Andy Grzess is the CTO at cybersecurity company Smarttech247. He spoke to Siliconrepublic.com about the importance of adaptability when it comes to security.
As machine learning, artificial intelligence and digital transformation continues to advance, cybersecurity systems become more sophisticated. Unfortunately, so too do the cyberattacks those systems have to protect against.
While many organisations seek to improve their protection, Smarttech247 CTO Andy Grzess says they often do this without fully understanding the risks. Speaking to Siliconrepublic.com, Grzess said that since attackers change and improve their tactics all the time, being adaptable in your security measures is critical to avoid being outsmarted.
‘Cybersecurity is not only about the right technology systems at the right time; it is a continuous journey’
– ANDY GRZESS, SMARTTECH247
Tell us about your own role and your responsibilities in driving tech strategy?
My job is to help our organisation to deliver outstanding managed security services to our global base of customers by establishing technical vision in line with our business objectives and company vision. As the CTO, I collaborate with all teams in Smarttech247, our strategic partners and customers to build an innovative and adaptive approach to security programmes. More importantly, as a leader, I try to inspire my team to be inventive and creative in order to give our organisation the edge to compete.
Are you spearheading any major product/IT initiatives you can tell us about?
With the threat landscape constantly shifting, one must always adapt and stay ahead. Moreover, with the adoption of cloud computing, the attack surface is continuously expanding and we are facing new types of attack vectors that challenge how we used to do security. For example, in the last couple of years, we have seen an increase in attacks on companies’ manufacturing and production environments that run on operational technology (OT). Additionally, threat actors and nation-state attacks are threatening our critical infrastructure, especially in times of global disruption.
The reason why these attacks are so critical is that traditional IT security models are not catering for the needs of organisations with OT/industrial control system environments, so the world is not fully ready to prevent such attacks.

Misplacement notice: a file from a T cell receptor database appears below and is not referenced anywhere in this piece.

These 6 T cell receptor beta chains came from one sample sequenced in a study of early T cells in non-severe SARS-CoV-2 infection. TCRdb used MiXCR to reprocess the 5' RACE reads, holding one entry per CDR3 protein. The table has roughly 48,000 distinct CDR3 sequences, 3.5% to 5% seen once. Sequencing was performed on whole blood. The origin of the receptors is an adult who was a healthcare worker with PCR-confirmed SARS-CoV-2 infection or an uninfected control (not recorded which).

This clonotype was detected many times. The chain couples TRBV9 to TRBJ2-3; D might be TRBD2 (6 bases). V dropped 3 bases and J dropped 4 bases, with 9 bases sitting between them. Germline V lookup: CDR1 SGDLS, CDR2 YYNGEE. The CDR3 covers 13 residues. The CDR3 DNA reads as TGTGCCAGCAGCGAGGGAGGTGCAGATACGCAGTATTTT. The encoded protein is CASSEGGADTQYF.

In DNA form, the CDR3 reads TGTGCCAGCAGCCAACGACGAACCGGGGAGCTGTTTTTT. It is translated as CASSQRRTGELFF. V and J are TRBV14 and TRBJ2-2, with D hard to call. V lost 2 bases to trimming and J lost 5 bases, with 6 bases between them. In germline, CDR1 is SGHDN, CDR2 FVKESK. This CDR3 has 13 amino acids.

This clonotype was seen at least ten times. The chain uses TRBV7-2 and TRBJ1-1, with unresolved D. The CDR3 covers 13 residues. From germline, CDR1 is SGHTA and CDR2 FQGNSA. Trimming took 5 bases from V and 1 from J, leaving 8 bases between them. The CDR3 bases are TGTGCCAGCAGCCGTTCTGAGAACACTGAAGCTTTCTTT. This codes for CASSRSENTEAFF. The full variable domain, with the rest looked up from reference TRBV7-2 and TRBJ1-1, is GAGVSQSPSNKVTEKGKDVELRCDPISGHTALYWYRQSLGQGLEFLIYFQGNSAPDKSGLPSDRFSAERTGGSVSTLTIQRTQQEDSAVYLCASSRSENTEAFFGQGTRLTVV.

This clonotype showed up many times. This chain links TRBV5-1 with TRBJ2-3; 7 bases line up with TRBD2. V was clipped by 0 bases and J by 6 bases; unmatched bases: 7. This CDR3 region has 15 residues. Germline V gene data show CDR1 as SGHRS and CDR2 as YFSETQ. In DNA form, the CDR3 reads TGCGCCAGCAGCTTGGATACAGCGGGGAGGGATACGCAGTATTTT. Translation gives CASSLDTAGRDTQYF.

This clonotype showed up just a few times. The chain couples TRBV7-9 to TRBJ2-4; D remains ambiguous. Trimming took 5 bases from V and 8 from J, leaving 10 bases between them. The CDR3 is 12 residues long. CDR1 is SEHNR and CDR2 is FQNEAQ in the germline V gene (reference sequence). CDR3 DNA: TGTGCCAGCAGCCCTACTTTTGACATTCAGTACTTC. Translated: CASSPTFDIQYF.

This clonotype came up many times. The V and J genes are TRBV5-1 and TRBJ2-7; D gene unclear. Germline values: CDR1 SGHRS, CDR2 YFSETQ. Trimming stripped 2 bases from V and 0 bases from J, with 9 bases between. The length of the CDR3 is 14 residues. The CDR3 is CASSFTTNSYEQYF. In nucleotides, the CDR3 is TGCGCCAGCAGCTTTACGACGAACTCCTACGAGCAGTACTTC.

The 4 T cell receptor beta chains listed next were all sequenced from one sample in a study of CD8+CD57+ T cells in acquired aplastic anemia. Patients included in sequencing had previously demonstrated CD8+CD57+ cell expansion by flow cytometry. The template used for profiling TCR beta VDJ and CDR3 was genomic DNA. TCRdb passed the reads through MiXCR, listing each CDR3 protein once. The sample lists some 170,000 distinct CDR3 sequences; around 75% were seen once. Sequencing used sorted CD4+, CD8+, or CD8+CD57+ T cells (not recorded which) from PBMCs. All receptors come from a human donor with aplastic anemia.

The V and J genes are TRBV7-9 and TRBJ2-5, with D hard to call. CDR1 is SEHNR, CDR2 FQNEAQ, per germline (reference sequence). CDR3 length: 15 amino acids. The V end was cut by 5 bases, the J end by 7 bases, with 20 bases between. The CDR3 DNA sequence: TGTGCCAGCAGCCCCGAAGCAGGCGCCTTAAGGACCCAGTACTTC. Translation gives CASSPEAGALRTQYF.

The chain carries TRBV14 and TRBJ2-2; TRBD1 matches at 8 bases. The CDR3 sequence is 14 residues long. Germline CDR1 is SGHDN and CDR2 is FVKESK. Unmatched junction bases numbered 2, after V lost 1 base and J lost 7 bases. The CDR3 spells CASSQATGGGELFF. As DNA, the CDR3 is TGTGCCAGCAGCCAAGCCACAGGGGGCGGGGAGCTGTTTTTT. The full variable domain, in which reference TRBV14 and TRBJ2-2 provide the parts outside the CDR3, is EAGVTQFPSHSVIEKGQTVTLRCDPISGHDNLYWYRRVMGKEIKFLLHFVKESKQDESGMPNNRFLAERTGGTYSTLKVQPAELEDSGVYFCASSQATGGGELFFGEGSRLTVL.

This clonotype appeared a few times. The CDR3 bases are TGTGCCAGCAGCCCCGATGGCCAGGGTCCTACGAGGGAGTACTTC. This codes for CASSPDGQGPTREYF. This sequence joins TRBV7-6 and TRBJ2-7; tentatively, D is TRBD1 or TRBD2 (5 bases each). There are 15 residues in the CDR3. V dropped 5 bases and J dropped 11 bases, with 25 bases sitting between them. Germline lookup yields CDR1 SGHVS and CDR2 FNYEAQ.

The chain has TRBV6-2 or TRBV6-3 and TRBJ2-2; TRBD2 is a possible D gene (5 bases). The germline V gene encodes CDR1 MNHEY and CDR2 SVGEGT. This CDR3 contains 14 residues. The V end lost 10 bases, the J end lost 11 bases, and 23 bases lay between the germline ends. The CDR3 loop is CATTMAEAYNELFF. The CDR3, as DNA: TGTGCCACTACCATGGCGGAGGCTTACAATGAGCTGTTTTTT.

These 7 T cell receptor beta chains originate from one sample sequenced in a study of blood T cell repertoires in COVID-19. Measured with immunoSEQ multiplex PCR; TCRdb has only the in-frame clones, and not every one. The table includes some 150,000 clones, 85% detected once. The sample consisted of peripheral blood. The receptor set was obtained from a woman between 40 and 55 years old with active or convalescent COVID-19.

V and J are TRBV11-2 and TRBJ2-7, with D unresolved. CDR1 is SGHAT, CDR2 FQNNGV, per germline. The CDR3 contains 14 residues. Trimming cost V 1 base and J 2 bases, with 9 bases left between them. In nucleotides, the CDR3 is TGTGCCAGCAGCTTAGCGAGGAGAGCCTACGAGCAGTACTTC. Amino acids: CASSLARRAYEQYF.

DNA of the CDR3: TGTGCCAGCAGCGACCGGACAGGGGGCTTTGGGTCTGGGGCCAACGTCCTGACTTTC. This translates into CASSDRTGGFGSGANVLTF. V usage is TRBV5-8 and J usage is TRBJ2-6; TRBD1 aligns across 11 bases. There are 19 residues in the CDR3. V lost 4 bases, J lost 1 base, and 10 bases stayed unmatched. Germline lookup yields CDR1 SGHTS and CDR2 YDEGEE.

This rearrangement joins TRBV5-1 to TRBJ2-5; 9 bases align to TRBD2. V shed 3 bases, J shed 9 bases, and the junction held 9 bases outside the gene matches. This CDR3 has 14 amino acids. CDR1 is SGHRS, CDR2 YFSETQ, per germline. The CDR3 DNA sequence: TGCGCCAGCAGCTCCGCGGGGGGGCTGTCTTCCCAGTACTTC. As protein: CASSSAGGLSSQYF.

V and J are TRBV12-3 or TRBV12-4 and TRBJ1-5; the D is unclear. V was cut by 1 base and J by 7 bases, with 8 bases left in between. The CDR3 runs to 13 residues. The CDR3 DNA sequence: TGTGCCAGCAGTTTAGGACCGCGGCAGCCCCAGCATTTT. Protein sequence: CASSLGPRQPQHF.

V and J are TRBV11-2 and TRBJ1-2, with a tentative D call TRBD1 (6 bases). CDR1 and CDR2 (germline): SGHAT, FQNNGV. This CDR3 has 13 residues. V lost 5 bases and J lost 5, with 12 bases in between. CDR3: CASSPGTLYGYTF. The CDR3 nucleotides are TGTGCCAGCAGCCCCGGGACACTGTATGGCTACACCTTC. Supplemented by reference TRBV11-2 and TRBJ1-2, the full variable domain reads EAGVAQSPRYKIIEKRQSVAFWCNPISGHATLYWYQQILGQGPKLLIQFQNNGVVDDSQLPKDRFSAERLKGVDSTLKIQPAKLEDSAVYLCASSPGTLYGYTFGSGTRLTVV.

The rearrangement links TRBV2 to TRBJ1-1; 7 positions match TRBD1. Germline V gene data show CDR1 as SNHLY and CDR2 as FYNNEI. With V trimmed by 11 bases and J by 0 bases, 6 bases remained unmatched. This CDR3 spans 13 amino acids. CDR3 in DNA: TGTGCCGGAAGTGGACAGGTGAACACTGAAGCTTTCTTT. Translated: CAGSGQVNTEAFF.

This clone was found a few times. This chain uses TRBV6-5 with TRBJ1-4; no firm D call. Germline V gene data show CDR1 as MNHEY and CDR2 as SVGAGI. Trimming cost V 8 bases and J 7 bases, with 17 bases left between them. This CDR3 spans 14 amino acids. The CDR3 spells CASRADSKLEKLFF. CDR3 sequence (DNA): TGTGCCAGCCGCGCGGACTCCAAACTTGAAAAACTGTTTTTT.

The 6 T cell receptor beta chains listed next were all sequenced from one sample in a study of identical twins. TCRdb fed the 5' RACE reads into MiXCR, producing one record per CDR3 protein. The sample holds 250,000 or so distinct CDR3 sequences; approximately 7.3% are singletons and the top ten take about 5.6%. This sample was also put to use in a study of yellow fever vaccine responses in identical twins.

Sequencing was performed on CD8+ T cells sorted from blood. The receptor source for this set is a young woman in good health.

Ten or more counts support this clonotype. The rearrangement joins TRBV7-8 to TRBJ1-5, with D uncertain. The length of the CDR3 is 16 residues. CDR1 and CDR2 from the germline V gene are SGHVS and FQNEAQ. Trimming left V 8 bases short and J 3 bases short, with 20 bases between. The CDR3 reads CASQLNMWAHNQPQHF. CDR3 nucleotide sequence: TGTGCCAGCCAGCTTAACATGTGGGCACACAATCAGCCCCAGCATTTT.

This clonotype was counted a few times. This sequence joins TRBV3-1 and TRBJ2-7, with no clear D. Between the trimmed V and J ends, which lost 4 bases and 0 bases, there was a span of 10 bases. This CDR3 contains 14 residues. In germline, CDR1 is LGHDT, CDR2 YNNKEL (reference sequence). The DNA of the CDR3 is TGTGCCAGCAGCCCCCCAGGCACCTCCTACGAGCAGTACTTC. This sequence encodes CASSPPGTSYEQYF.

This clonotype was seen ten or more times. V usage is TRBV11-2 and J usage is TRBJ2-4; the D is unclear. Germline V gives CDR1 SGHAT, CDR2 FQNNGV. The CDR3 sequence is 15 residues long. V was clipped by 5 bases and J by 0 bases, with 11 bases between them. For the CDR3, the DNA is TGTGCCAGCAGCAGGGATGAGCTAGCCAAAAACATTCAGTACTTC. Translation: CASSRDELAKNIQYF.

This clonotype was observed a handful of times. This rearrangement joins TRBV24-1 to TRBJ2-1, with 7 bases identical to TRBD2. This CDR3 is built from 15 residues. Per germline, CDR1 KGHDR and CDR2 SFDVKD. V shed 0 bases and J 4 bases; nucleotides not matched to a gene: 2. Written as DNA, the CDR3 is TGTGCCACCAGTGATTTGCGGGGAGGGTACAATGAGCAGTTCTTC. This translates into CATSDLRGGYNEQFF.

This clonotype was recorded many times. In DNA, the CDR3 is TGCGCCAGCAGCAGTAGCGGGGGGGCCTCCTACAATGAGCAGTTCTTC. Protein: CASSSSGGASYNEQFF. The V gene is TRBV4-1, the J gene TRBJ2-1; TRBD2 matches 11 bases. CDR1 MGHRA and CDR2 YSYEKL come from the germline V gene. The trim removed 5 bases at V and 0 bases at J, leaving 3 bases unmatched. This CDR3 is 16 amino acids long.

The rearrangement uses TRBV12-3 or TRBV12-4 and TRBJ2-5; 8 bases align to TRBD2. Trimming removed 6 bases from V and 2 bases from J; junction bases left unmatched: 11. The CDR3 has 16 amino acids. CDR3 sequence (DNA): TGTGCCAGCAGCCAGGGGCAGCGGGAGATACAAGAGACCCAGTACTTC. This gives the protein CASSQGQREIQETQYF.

What is more, advancements in technology including IoT and cloud computing, has enabled more direct control and complete monitoring, with more straightforward analysis of data from these complex systems from anywhere in the world. The convergence of these technologies is becoming a significant security issue because OT has not traditionally been integrated into the cybersecurity monitoring stack.
Our security teams, in collaboration with our partners, are currently working on developing a better model to unite OT and IT security. Our aim is to help public and private organisations secure their critical infrastructure and protect against attacks that may possibly threaten our national security. We are currently working on developing in-house software tools that use complex architecture systems and artificial intelligence which help us deliver solutions to our global base of clients to address their pressing OT and IT security operations centre needs.
How big is your team? Do you outsource where possible?
The Smarttech247 group employs nearly 100 people in its three main sites: Cork, Bucharest and Krakow. We do not outsource any of our roles – and that is something we take great pride in. Cybersecurity is an industry that requires deep specialisation and experience mainly because of the sensitivity of data and networks that we deal with on a daily basis. There is a huge cybersecurity skills shortage in the world and as a pure-play security company, we need to recruit and develop our talent in-house, which is something that sets us apart from our competitors.